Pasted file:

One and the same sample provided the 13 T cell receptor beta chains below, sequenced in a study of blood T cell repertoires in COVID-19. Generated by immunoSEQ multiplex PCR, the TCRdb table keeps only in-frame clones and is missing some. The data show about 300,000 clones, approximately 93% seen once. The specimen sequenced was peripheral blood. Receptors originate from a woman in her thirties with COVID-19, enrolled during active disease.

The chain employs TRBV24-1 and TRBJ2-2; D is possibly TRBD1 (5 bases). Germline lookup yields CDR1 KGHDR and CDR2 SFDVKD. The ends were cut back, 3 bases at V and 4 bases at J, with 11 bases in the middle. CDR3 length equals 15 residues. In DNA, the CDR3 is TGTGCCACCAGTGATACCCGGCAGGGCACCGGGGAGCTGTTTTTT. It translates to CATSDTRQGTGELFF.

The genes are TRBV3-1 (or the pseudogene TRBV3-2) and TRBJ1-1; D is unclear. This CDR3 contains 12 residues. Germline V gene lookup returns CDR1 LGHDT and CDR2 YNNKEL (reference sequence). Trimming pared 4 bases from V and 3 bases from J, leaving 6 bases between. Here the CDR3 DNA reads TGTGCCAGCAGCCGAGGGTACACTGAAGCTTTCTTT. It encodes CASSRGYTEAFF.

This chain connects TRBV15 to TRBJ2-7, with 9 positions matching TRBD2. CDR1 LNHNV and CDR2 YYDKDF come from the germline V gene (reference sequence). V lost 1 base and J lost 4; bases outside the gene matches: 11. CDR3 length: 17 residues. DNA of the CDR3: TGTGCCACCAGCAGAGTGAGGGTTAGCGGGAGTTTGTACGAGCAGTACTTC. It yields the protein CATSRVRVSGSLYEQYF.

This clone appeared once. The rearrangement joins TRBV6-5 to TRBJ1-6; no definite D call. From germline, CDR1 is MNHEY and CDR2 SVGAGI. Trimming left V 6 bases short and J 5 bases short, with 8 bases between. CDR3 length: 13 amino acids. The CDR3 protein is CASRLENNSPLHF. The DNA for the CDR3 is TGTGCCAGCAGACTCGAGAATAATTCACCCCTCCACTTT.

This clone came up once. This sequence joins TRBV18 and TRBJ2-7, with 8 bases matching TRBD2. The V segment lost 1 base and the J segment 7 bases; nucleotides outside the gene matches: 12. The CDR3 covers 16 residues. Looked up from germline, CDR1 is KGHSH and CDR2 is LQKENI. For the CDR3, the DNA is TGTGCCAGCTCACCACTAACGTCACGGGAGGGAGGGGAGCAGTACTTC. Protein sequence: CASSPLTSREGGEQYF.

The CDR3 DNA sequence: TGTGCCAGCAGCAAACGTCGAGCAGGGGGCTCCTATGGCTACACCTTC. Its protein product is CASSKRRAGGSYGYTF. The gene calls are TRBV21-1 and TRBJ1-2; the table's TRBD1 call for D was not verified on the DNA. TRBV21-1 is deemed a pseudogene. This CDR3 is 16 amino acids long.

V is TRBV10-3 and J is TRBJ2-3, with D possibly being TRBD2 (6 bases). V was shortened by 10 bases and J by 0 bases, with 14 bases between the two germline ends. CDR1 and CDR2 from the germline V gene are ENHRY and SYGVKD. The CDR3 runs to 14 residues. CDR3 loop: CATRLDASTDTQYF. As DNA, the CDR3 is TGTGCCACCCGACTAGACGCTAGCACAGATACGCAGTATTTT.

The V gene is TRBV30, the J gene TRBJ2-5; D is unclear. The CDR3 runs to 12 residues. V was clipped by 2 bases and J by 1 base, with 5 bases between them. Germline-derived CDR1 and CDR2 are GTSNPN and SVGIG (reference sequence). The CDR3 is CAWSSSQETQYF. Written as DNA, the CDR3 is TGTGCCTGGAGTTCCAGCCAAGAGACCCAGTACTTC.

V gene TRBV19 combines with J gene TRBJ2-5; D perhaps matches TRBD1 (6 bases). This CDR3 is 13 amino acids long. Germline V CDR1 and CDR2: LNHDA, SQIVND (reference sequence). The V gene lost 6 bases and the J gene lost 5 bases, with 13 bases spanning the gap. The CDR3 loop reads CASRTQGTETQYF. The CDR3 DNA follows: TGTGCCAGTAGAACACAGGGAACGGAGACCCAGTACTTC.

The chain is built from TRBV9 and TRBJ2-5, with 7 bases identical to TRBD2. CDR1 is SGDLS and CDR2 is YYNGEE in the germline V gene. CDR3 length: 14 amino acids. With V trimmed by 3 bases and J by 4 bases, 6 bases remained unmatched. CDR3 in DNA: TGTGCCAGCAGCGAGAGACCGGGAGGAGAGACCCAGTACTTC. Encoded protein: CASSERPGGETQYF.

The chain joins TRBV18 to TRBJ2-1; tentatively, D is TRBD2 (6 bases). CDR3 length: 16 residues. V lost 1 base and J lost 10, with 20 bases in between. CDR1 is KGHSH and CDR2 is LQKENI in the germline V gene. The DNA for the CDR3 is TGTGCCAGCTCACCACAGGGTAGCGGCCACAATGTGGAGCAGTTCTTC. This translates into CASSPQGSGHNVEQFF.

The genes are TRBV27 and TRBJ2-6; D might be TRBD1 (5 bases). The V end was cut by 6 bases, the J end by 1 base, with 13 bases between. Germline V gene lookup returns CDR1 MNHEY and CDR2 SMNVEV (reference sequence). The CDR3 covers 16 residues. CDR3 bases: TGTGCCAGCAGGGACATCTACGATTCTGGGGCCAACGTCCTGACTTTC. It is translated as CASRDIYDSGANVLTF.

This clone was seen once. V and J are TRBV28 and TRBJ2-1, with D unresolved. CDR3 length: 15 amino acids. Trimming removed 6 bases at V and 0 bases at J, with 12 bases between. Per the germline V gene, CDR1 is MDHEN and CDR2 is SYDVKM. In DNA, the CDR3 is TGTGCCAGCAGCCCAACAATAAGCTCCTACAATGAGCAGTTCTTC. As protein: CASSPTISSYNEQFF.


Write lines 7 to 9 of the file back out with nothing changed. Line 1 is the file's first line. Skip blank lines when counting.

The CDR3 DNA sequence: TGTGCCAGCAGCAAACGTCGAGCAGGGGGCTCCTATGGCTACACCTTC. Its protein product is CASSKRRAGGSYGYTF. The gene calls are TRBV21-1 and TRBJ1-2; the table's TRBD1 call for D was not verified on the DNA. TRBV21-1 is deemed a pseudogene. This CDR3 is 16 amino acids long.

V is TRBV10-3 and J is TRBJ2-3, with D possibly being TRBD2 (6 bases). V was shortened by 10 bases and J by 0 bases, with 14 bases between the two germline ends. CDR1 and CDR2 from the germline V gene are ENHRY and SYGVKD. The CDR3 runs to 14 residues. CDR3 loop: CATRLDASTDTQYF. As DNA, the CDR3 is TGTGCCACCCGACTAGACGCTAGCACAGATACGCAGTATTTT.

The V gene is TRBV30, the J gene TRBJ2-5; D is unclear. The CDR3 runs to 12 residues. V was clipped by 2 bases and J by 1 base, with 5 bases between them. Germline-derived CDR1 and CDR2 are GTSNPN and SVGIG (reference sequence). The CDR3 is CAWSSSQETQYF. Written as DNA, the CDR3 is TGTGCCTGGAGTTCCAGCCAAGAGACCCAGTACTTC.